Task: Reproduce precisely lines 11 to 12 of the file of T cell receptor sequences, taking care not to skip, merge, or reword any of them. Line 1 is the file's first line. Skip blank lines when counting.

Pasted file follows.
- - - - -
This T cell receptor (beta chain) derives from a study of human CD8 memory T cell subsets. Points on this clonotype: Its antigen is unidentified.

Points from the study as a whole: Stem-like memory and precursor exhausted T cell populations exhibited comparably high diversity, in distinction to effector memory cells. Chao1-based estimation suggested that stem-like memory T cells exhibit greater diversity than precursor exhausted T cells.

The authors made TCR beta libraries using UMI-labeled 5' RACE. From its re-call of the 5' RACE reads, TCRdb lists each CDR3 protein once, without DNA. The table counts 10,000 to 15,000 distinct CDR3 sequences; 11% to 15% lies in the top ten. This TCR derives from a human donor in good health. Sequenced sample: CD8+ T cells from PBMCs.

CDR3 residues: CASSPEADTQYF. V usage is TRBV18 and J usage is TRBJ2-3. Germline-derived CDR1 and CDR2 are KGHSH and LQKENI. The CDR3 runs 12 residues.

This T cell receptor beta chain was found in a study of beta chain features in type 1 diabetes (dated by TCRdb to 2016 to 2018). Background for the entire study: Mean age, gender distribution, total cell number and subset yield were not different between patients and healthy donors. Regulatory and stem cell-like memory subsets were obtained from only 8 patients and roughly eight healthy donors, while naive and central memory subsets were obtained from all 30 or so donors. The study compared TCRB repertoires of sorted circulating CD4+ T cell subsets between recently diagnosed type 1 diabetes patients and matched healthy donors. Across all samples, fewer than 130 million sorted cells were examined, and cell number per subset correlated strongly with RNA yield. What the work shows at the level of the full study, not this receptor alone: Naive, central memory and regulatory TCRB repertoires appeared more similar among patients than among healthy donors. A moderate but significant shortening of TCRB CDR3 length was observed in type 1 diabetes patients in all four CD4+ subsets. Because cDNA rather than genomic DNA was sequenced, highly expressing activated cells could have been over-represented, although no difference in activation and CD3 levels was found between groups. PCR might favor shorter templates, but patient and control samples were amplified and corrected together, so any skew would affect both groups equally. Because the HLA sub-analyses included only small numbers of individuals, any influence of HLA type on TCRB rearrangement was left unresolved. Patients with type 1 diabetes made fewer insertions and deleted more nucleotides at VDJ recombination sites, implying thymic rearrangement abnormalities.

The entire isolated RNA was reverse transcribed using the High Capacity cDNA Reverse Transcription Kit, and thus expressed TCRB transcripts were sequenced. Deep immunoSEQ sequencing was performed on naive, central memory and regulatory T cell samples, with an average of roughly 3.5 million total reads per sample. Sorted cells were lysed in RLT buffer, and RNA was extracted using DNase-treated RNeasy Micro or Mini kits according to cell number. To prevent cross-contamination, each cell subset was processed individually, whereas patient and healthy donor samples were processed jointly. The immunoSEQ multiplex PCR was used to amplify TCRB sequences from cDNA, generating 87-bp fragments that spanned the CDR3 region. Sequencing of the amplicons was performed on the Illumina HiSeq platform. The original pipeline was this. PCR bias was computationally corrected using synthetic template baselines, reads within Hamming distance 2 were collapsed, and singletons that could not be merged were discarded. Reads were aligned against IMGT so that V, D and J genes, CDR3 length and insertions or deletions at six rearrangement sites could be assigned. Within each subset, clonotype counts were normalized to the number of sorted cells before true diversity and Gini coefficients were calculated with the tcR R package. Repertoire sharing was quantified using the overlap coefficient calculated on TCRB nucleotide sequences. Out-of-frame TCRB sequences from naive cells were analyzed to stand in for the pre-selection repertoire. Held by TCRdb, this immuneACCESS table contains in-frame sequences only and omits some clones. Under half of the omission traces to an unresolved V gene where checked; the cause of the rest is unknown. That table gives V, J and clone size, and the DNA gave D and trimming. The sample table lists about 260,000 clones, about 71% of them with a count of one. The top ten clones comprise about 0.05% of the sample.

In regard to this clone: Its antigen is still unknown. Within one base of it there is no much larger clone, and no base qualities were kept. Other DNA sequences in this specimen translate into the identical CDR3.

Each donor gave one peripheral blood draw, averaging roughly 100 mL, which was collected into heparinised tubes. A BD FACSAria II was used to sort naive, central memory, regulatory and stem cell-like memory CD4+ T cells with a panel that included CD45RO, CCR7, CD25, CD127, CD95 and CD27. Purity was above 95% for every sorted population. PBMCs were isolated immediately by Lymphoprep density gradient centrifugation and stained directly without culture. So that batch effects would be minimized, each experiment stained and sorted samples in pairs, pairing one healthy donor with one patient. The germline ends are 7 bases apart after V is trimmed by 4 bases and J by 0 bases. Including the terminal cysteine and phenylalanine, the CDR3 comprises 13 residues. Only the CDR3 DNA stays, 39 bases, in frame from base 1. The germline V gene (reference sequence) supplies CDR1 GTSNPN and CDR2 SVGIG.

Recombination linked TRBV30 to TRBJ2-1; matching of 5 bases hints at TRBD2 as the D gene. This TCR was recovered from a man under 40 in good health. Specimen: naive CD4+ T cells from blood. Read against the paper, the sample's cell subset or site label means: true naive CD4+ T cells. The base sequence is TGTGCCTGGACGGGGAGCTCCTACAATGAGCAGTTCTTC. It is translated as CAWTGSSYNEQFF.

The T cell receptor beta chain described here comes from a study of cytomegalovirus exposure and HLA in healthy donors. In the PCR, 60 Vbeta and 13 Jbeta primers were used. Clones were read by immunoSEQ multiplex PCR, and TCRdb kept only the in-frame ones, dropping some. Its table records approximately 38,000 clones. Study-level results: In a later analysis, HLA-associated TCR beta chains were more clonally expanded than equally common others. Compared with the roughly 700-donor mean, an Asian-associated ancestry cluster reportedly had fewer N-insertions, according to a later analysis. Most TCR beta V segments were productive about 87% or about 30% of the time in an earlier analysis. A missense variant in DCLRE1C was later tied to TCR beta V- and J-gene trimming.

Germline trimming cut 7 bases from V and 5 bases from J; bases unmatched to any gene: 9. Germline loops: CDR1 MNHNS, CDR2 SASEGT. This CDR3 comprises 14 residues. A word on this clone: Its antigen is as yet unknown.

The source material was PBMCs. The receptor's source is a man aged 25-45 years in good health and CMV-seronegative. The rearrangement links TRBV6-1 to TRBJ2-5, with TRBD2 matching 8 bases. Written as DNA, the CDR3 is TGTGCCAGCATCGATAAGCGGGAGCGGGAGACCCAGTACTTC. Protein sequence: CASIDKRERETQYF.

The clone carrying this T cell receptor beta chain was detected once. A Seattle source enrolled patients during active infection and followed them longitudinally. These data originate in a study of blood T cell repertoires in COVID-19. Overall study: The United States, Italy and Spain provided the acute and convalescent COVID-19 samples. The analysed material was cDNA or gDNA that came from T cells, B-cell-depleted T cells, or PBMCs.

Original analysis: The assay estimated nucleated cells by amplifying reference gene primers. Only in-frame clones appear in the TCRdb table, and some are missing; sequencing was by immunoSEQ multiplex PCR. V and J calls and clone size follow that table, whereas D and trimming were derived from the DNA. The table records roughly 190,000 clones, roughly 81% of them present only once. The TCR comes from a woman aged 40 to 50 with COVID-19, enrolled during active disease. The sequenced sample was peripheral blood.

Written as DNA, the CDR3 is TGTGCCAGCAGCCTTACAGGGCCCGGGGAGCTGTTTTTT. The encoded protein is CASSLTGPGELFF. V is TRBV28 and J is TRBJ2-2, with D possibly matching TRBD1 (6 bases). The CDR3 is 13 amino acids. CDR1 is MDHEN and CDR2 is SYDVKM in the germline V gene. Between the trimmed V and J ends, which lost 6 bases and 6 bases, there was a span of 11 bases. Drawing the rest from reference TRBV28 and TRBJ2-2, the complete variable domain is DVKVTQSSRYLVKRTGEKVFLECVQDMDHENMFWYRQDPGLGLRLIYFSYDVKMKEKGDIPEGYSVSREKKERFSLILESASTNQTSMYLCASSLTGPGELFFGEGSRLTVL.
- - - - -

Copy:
Germline trimming cut 7 bases from V and 5 bases from J; bases unmatched to any gene: 9. Germline loops: CDR1 MNHNS, CDR2 SASEGT. This CDR3 comprises 14 residues. A word on this clone: Its antigen is as yet unknown.

The source material was PBMCs. The receptor's source is a man aged 25-45 years in good health and CMV-seronegative. The rearrangement links TRBV6-1 to TRBJ2-5, with TRBD2 matching 8 bases. Written as DNA, the CDR3 is TGTGCCAGCATCGATAAGCGGGAGCGGGAGACCCAGTACTTC. Protein sequence: CASIDKRERETQYF.